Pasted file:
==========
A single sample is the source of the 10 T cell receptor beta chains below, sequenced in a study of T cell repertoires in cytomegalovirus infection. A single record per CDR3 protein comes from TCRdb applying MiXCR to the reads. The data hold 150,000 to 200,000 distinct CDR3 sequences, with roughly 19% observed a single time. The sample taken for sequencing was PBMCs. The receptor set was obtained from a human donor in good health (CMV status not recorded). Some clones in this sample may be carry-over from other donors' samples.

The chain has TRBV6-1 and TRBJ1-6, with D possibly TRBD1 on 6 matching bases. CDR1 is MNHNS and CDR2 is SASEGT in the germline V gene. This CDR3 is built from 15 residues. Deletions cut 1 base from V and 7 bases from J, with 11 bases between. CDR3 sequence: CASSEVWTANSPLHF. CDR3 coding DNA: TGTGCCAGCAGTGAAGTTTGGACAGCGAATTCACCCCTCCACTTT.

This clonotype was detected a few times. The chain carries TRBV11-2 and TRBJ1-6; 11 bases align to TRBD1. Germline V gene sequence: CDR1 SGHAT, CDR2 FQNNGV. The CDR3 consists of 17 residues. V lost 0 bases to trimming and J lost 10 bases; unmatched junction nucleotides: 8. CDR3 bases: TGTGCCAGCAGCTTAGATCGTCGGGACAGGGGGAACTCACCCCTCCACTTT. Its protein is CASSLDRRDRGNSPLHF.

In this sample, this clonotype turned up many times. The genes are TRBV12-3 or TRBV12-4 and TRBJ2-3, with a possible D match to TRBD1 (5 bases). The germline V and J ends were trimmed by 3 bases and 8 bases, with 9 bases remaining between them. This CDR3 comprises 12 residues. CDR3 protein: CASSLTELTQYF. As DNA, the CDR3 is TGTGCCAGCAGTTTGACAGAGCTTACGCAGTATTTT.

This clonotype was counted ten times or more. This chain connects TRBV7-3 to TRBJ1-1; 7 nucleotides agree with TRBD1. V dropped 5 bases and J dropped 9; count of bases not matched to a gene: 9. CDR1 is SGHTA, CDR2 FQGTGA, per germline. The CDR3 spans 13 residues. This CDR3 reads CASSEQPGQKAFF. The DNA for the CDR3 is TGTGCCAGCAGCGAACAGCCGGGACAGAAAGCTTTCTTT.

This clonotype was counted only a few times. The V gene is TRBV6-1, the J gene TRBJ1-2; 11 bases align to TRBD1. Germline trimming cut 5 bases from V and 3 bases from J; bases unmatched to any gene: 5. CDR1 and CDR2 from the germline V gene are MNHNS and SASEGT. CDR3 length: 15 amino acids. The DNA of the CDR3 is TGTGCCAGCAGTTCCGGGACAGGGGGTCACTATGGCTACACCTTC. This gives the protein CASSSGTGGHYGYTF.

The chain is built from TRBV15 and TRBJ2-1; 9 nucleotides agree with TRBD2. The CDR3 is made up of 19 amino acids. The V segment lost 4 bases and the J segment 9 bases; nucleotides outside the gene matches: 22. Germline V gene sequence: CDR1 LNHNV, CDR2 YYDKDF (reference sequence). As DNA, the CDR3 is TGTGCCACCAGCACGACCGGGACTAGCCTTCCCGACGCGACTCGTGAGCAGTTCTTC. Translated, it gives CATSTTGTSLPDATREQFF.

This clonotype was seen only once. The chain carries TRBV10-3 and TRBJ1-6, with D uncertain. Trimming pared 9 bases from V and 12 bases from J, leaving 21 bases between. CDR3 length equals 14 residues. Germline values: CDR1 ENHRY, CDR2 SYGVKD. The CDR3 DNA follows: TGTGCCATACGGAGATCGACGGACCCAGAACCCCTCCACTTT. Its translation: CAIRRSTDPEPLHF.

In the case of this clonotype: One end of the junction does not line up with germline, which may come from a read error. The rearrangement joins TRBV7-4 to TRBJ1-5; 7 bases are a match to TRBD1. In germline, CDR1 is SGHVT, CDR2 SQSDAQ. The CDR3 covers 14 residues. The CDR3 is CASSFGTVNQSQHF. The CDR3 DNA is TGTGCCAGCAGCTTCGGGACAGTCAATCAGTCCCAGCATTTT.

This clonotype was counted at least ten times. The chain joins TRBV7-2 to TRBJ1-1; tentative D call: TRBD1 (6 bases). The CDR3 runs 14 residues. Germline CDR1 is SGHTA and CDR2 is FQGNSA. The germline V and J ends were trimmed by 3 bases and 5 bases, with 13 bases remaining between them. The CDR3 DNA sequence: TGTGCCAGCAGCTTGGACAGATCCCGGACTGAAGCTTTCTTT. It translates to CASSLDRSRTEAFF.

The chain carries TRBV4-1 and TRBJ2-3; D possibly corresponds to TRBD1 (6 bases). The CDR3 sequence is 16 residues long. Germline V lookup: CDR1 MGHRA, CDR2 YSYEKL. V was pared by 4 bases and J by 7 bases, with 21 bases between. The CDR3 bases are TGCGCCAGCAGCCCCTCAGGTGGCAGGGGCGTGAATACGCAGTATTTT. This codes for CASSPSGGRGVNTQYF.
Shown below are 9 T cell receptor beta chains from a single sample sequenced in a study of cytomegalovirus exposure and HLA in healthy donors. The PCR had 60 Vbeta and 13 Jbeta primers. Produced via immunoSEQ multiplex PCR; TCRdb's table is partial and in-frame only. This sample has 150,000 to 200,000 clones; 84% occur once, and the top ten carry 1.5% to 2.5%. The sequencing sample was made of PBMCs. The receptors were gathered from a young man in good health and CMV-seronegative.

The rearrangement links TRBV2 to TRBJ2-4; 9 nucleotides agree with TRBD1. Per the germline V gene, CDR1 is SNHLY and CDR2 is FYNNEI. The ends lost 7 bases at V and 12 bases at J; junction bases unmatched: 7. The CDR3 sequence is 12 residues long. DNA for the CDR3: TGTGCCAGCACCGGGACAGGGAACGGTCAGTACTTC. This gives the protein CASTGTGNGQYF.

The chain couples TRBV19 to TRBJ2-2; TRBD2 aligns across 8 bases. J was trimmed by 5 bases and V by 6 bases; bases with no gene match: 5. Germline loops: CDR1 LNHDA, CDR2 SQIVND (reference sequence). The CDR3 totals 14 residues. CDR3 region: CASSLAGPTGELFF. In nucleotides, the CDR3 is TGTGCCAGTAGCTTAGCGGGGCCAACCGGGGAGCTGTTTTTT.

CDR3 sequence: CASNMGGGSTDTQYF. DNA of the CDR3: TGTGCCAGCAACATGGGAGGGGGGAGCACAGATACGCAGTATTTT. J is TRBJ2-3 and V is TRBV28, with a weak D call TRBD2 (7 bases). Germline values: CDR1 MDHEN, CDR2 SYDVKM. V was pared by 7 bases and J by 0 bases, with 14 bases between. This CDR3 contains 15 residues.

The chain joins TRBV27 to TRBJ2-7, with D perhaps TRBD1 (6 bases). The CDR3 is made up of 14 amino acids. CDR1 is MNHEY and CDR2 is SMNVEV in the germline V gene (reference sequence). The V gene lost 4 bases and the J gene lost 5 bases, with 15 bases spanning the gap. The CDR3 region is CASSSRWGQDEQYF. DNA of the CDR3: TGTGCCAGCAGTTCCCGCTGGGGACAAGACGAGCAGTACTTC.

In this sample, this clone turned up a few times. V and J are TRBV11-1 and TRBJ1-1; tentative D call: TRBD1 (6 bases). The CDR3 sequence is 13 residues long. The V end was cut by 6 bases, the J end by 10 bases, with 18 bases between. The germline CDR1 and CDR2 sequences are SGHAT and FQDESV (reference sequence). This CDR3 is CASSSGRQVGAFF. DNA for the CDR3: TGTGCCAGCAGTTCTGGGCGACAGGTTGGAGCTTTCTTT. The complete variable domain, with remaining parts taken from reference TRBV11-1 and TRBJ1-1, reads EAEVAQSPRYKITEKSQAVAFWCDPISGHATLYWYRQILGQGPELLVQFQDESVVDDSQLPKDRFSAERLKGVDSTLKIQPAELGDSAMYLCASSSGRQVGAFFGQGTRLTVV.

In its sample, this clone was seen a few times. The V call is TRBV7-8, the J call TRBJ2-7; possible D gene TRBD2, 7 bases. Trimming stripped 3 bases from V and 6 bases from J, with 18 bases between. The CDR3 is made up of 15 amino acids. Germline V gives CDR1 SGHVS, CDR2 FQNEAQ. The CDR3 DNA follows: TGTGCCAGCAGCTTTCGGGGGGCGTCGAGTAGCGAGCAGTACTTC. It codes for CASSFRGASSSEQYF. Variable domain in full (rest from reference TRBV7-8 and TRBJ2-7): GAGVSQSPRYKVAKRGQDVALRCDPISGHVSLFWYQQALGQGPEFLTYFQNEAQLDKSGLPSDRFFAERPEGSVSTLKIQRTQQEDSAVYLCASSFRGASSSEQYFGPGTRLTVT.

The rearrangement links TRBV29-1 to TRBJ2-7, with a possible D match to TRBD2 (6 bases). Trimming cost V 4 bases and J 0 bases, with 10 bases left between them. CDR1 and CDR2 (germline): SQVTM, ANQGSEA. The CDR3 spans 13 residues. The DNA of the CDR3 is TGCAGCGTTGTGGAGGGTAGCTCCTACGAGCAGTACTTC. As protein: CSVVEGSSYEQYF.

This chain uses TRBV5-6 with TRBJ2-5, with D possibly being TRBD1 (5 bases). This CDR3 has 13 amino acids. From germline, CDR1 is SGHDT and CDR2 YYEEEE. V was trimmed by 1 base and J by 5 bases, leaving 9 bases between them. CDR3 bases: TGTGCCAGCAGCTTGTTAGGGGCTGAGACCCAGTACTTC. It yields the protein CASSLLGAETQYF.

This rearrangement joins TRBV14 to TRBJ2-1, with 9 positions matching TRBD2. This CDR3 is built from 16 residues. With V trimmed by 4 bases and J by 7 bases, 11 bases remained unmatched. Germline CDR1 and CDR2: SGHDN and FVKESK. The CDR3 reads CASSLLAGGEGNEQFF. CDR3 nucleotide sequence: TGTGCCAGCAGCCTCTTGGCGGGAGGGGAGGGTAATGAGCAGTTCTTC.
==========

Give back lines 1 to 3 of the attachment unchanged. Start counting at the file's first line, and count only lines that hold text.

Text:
A single sample is the source of the 10 T cell receptor beta chains below, sequenced in a study of T cell repertoires in cytomegalovirus infection. A single record per CDR3 protein comes from TCRdb applying MiXCR to the reads. The data hold 150,000 to 200,000 distinct CDR3 sequences, with roughly 19% observed a single time. The sample taken for sequencing was PBMCs. The receptor set was obtained from a human donor in good health (CMV status not recorded). Some clones in this sample may be carry-over from other donors' samples.

The chain has TRBV6-1 and TRBJ1-6, with D possibly TRBD1 on 6 matching bases. CDR1 is MNHNS and CDR2 is SASEGT in the germline V gene. This CDR3 is built from 15 residues. Deletions cut 1 base from V and 7 bases from J, with 11 bases between. CDR3 sequence: CASSEVWTANSPLHF. CDR3 coding DNA: TGTGCCAGCAGTGAAGTTTGGACAGCGAATTCACCCCTCCACTTT.

This clonotype was detected a few times. The chain carries TRBV11-2 and TRBJ1-6; 11 bases align to TRBD1. Germline V gene sequence: CDR1 SGHAT, CDR2 FQNNGV. The CDR3 consists of 17 residues. V lost 0 bases to trimming and J lost 10 bases; unmatched junction nucleotides: 8. CDR3 bases: TGTGCCAGCAGCTTAGATCGTCGGGACAGGGGGAACTCACCCCTCCACTTT. Its protein is CASSLDRRDRGNSPLHF.